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The Next Electronic Adventure

My New Electronic Adventure

   
I asked Brendan if he knew about his namesake.  "Yes," he replied, "you mean the navigator."  I've seen the replica in Ireland of St. Brendan's leather boat in which he is reputed to have sailed to Greenland centuries before Erik or Christopher "found" the New World. 

    That exchange with Brendan at the Verizon shop at Corbins Corner followed my slightly excessive blessing on the techie as My Savior.  In telecommunications, not eternity. 

    We leave for Amsterdam Tuesday.  After a scenic canal cruise we shall embark on the river boat Amadeus for a five day voyage down the Rhine, making several stops along the way to Basel, Switzerland.  There, among the clocks and chocolates, we begin four days of rail trips through, quite literally, the Alps.  As exciting as this trip is, I find in my seniority a certain trepidation, not about my mortality as much as temporarily severing connections with the home folks and the little white creature who pines in our absence.

    To mitigate this mild anxiety I purchased a cell phone with international capability.  Of course, I justified the expense with the thought it might prove useful in Vermont as well as in Europe.  It's a smartphone; no, not an IPhone, a Droid.  Hey, I fancy myself an electronic maven.  A new phone should be no big deal.  What did I know!?  What I didn't know (and should have) is that every great leap forward in electronic technology requires a new set of skills.  The old dog has to learn new tricks.  Eighty year old fingers have to navigate a tiny keyboard eighty year old eyes can barely see.  There are millions of apps; but, what on earth or in a lower place, are apps? I've got a lot to learn, and I shall... God willing and the cricks (in the neck) don't rise. 

    Coping with the latest technology has been an aggravation since the invention of the wheel.  My mother never did get a driver's license.  Some elderly congregants on Long Island refused to turn in their dial phones for ones with push buttons.  I can only imagine the host of Gregg-proficient secretaries who have retired rather than get up to speed in Word.  Such reluctance reminds me of a certain preacher (maybe you know him) who stoutly defended longhand and typewriters in the 1980's claiming he found no compelling use for the computer in church administration.  The old dog turns up its nose at the bone rather than jump through new hoops. 

    The pastor of my home church in the late 1940's railed frequently in the pulpit against VIDEO.  A stalwart, moderately teetotaling Methodist layman with a twinkle in his eye asked him, "Dr. Jones, that video you complain about, what kind of drink is it?"  Say this for Dr. Jones: his car, thanks to the insistence of his son, was the first in the town of Stamford to have seat belts... twenty years before they were required.  Safety, I guess, is never a sin.

   
Better to go at life and the unfolding future with an open mind.  Discoveries of delight may just find you.  Like the operator of the sawmill who provided us with lumber for the underpinnings of our Vermont "camp": forty-five years ago, then in his sixties, Mr. Carpenter showed up on our hill with a bunch of 12  x 12 sills, keener than any taciturn Vermonter should be, to report his latest gustatory discovery, gorgonzola, pronounced with syllabic stresses no Italian would understand.  Had we ever tried it?  Well, yes, at Manero's on Steamboat Road in Greenwich back in another century when Connecticut Yankees were beginning to fall in love with Italian cuisine.  Old woodchucks maybe are more teachable than old dogs.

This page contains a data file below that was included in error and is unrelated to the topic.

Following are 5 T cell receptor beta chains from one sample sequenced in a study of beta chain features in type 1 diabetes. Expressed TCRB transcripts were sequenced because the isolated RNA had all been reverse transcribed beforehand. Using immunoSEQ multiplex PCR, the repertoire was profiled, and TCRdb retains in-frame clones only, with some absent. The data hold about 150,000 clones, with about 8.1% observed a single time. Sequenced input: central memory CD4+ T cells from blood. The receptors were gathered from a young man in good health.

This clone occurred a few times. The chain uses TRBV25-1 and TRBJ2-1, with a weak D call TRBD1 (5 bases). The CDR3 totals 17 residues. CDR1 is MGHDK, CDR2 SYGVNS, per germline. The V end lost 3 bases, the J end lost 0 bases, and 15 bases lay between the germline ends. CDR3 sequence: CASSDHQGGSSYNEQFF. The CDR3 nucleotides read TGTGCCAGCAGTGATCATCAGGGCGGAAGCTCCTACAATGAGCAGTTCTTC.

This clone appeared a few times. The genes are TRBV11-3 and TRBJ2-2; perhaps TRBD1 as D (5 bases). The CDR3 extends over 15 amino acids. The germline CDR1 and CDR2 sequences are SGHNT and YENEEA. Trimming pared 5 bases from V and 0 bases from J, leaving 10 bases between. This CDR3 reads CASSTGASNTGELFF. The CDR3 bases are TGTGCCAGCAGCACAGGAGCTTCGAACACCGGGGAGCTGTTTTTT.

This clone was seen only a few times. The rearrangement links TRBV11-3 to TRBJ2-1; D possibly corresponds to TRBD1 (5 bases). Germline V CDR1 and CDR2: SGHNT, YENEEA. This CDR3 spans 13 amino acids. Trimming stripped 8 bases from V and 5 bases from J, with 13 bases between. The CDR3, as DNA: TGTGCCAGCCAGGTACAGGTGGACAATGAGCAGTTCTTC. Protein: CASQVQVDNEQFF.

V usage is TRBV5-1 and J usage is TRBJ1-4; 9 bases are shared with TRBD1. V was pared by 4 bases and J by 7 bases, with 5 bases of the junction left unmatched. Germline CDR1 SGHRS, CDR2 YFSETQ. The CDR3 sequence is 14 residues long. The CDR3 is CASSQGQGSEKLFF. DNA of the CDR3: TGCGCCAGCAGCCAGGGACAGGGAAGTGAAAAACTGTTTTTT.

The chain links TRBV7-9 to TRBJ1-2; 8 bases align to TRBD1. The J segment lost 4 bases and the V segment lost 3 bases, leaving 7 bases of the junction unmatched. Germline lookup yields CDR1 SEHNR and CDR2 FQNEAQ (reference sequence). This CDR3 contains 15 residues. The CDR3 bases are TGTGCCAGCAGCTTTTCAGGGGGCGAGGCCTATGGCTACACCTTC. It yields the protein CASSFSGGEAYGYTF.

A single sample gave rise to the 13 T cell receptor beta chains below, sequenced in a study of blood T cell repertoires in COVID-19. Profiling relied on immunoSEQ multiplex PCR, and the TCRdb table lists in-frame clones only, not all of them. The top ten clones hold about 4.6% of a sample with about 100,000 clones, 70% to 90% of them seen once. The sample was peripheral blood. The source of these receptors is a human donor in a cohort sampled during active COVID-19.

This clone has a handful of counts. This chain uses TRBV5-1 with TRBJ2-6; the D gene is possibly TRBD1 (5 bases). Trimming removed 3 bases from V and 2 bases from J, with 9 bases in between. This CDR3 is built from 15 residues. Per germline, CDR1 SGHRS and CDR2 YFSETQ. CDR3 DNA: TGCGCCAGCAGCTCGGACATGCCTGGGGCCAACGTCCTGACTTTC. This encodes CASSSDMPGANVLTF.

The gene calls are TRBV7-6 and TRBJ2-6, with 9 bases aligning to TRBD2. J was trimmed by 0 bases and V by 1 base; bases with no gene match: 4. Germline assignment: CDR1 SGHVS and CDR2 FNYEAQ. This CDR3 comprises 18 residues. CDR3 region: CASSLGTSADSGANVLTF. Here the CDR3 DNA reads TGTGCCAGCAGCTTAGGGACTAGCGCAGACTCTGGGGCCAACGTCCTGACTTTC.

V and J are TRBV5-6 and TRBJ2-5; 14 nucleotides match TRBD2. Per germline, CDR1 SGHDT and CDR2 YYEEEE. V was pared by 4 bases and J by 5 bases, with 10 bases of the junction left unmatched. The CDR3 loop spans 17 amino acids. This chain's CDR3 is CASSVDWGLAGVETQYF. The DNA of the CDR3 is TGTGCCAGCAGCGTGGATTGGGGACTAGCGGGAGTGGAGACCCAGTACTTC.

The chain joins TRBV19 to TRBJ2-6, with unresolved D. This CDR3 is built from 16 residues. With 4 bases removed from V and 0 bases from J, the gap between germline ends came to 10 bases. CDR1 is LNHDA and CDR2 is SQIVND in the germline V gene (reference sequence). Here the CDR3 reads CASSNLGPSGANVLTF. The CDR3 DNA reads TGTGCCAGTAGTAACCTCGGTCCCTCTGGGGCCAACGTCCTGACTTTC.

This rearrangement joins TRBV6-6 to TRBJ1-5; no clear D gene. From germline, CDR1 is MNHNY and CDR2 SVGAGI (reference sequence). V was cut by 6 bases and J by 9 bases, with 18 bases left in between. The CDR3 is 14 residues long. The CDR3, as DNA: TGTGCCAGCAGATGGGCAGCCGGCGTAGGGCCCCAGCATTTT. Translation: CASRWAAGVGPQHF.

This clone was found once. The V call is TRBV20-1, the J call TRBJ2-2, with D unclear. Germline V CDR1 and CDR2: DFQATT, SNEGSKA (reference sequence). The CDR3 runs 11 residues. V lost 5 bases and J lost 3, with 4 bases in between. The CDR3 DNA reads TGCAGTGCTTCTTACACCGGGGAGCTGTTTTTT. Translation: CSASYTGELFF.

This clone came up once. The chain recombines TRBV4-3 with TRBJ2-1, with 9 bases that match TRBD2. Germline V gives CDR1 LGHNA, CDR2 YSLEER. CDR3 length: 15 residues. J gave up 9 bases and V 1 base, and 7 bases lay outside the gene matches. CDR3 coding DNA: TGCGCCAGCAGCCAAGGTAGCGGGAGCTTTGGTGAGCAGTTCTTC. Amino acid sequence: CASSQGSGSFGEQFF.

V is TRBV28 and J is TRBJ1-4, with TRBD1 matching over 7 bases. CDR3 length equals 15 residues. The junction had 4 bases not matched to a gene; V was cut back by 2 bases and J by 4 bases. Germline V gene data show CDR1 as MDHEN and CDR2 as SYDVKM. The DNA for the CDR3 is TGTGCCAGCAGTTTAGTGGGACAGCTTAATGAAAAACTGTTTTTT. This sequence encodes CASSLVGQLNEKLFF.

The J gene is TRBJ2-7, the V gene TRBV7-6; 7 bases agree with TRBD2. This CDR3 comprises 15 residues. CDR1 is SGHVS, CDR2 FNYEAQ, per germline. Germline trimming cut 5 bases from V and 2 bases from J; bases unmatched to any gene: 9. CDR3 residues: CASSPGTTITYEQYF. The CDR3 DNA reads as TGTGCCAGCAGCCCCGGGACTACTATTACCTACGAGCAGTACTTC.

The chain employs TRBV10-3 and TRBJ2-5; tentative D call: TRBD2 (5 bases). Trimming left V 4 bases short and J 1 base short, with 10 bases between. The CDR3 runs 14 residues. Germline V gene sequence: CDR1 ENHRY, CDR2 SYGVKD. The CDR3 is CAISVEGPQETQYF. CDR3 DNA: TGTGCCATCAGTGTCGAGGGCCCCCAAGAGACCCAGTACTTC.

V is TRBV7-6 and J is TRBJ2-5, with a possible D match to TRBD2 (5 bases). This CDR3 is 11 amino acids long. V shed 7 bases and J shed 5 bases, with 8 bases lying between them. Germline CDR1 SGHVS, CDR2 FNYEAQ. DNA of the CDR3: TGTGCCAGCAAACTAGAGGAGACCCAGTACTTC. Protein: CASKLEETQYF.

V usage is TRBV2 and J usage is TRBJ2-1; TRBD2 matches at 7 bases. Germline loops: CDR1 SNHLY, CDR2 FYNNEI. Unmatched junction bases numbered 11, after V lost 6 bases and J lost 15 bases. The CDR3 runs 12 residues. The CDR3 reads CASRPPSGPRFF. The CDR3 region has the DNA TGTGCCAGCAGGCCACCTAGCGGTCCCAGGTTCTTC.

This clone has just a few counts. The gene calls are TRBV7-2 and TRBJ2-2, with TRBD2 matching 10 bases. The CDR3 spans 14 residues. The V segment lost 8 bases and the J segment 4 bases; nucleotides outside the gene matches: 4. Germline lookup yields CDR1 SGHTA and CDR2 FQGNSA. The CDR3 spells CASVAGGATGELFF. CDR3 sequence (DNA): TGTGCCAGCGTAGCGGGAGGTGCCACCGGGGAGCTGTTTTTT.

Back to the Droid: my problem is one I've struggled with for a lifetime.  I'm heavy-handed, literally.  Ask my adversaries on the basketball court.  Early on I bent out shape my share of Parker 51 pens.  When I typed a letter, the "t's" and "h's" chopped holes in the paper, but the "p's" and "q's" were faint.  The computer keyboard initially produced documents with everything doubled, spaces, letters, and punctuation, so long did I press the buttons. Thank Bill Gates for autocorrect. The smartphone requires finesse.  Not my forte.  When I touch the screen, chaos ensues.  Apps fly by.  The wrong phone contacts are called.  Passwords take three times as long to enter on the miniscule keyboard.  I shall persevere.  Either that or, like that regrettable verse in Psalm 137 proposes, I'll dash it on the rocks.  Nah, only if Verizon Wireless grossly errs in its calculation of charges.

   
This new electronic adventure occasions the remembrance of the forty year rule first tested in the Sinai desert on the tribe of Israel.  Yahweh decided that, due to their fascination with the golden calf and their incessant complaining, they should remain in the wilderness until a generation escaped this mortal coil.  That is, it takes about forty years for old ways to pass and new ways to flourish.  Grandpa James Howard never drove a car; my dad, however, was a whiz at fourteen; and his son has taken cars for granted for the past sixty-four years.  My pastors inveighed against Video and tonic; but I tipple.  My fingers stumble all over the smartphone; my grandsons whip it out to get directions and authoritative answers on Google.  Sic transit miseria mundi.

    One question remains.  Just as Chester Gould anticipated the smartphone with his wrist TV, will the next generation find themselves crediting Star Trek ("beam me up, Scotty") for anticipating the latest mode of transportation, teleporting?  Not likely to be my next electronic adventure.  Maybe yours?



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